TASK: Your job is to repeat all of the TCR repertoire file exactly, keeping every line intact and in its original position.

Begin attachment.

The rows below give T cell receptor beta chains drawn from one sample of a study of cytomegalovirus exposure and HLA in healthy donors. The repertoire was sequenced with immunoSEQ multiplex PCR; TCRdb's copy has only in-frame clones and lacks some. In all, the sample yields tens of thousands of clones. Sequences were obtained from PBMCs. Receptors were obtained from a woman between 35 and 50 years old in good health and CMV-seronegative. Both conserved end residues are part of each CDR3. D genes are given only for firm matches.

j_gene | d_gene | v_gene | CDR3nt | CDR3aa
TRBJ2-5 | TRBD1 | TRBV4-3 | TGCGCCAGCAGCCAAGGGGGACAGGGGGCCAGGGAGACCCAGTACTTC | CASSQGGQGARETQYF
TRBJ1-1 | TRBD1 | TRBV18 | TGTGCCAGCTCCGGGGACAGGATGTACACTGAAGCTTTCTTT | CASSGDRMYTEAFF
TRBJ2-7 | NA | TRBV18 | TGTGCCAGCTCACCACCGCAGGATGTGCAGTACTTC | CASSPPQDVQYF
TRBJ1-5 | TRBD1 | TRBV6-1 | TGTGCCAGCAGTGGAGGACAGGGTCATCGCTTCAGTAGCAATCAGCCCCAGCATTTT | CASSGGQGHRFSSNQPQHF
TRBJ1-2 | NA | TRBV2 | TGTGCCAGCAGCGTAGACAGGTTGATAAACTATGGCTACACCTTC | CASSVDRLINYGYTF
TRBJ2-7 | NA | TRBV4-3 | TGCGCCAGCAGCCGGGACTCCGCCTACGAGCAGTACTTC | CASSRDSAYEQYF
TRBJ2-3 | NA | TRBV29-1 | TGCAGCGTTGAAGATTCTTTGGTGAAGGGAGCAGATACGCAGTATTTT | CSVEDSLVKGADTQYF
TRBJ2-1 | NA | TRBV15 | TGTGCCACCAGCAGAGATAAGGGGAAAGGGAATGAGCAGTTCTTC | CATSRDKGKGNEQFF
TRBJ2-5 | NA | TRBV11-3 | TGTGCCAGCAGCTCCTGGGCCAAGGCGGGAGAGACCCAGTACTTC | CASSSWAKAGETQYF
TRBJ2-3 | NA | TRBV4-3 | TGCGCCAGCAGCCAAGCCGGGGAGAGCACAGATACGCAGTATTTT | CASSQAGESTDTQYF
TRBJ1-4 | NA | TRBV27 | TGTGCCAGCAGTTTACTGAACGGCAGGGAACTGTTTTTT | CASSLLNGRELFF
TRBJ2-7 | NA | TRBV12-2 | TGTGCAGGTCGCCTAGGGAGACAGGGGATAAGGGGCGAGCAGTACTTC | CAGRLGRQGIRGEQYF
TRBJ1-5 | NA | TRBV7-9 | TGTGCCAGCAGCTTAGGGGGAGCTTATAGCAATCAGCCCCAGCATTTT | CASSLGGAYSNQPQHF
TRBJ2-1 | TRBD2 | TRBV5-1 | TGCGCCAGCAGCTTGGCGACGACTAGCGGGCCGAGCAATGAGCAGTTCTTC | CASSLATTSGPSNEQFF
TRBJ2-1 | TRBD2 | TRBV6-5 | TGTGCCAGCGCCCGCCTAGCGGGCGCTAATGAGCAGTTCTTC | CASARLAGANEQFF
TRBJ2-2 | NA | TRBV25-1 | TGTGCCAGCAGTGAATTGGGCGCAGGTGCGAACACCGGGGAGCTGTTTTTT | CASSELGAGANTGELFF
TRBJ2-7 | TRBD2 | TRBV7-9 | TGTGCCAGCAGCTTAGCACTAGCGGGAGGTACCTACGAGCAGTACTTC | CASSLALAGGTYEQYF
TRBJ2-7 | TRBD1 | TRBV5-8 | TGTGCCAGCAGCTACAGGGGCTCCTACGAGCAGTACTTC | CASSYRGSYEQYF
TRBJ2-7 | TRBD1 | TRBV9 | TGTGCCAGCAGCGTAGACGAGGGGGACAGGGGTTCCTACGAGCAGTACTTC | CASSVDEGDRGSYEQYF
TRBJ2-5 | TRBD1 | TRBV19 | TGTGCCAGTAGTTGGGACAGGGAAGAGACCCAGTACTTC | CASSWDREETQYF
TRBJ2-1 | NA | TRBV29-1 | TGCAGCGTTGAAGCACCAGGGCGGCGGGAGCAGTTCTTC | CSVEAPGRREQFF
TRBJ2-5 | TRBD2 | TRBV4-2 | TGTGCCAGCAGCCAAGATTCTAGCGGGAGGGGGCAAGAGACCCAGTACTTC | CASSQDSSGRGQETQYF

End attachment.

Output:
The rows below give T cell receptor beta chains drawn from one sample of a study of cytomegalovirus exposure and HLA in healthy donors. The repertoire was sequenced with immunoSEQ multiplex PCR; TCRdb's copy has only in-frame clones and lacks some. In all, the sample yields tens of thousands of clones. Sequences were obtained from PBMCs. Receptors were obtained from a woman between 35 and 50 years old in good health and CMV-seronegative. Both conserved end residues are part of each CDR3. D genes are given only for firm matches.

j_gene | d_gene | v_gene | CDR3nt | CDR3aa
TRBJ2-5 | TRBD1 | TRBV4-3 | TGCGCCAGCAGCCAAGGGGGACAGGGGGCCAGGGAGACCCAGTACTTC | CASSQGGQGARETQYF
TRBJ1-1 | TRBD1 | TRBV18 | TGTGCCAGCTCCGGGGACAGGATGTACACTGAAGCTTTCTTT | CASSGDRMYTEAFF
TRBJ2-7 | NA | TRBV18 | TGTGCCAGCTCACCACCGCAGGATGTGCAGTACTTC | CASSPPQDVQYF
TRBJ1-5 | TRBD1 | TRBV6-1 | TGTGCCAGCAGTGGAGGACAGGGTCATCGCTTCAGTAGCAATCAGCCCCAGCATTTT | CASSGGQGHRFSSNQPQHF
TRBJ1-2 | NA | TRBV2 | TGTGCCAGCAGCGTAGACAGGTTGATAAACTATGGCTACACCTTC | CASSVDRLINYGYTF
TRBJ2-7 | NA | TRBV4-3 | TGCGCCAGCAGCCGGGACTCCGCCTACGAGCAGTACTTC | CASSRDSAYEQYF
TRBJ2-3 | NA | TRBV29-1 | TGCAGCGTTGAAGATTCTTTGGTGAAGGGAGCAGATACGCAGTATTTT | CSVEDSLVKGADTQYF
TRBJ2-1 | NA | TRBV15 | TGTGCCACCAGCAGAGATAAGGGGAAAGGGAATGAGCAGTTCTTC | CATSRDKGKGNEQFF
TRBJ2-5 | NA | TRBV11-3 | TGTGCCAGCAGCTCCTGGGCCAAGGCGGGAGAGACCCAGTACTTC | CASSSWAKAGETQYF
TRBJ2-3 | NA | TRBV4-3 | TGCGCCAGCAGCCAAGCCGGGGAGAGCACAGATACGCAGTATTTT | CASSQAGESTDTQYF
TRBJ1-4 | NA | TRBV27 | TGTGCCAGCAGTTTACTGAACGGCAGGGAACTGTTTTTT | CASSLLNGRELFF
TRBJ2-7 | NA | TRBV12-2 | TGTGCAGGTCGCCTAGGGAGACAGGGGATAAGGGGCGAGCAGTACTTC | CAGRLGRQGIRGEQYF
TRBJ1-5 | NA | TRBV7-9 | TGTGCCAGCAGCTTAGGGGGAGCTTATAGCAATCAGCCCCAGCATTTT | CASSLGGAYSNQPQHF
TRBJ2-1 | TRBD2 | TRBV5-1 | TGCGCCAGCAGCTTGGCGACGACTAGCGGGCCGAGCAATGAGCAGTTCTTC | CASSLATTSGPSNEQFF
TRBJ2-1 | TRBD2 | TRBV6-5 | TGTGCCAGCGCCCGCCTAGCGGGCGCTAATGAGCAGTTCTTC | CASARLAGANEQFF
TRBJ2-2 | NA | TRBV25-1 | TGTGCCAGCAGTGAATTGGGCGCAGGTGCGAACACCGGGGAGCTGTTTTTT | CASSELGAGANTGELFF
TRBJ2-7 | TRBD2 | TRBV7-9 | TGTGCCAGCAGCTTAGCACTAGCGGGAGGTACCTACGAGCAGTACTTC | CASSLALAGGTYEQYF
TRBJ2-7 | TRBD1 | TRBV5-8 | TGTGCCAGCAGCTACAGGGGCTCCTACGAGCAGTACTTC | CASSYRGSYEQYF
TRBJ2-7 | TRBD1 | TRBV9 | TGTGCCAGCAGCGTAGACGAGGGGGACAGGGGTTCCTACGAGCAGTACTTC | CASSVDEGDRGSYEQYF
TRBJ2-5 | TRBD1 | TRBV19 | TGTGCCAGTAGTTGGGACAGGGAAGAGACCCAGTACTTC | CASSWDREETQYF
TRBJ2-1 | NA | TRBV29-1 | TGCAGCGTTGAAGCACCAGGGCGGCGGGAGCAGTTCTTC | CSVEAPGRREQFF
TRBJ2-5 | TRBD2 | TRBV4-2 | TGTGCCAGCAGCCAAGATTCTAGCGGGAGGGGGCAAGAGACCCAGTACTTC | CASSQDSSGRGQETQYF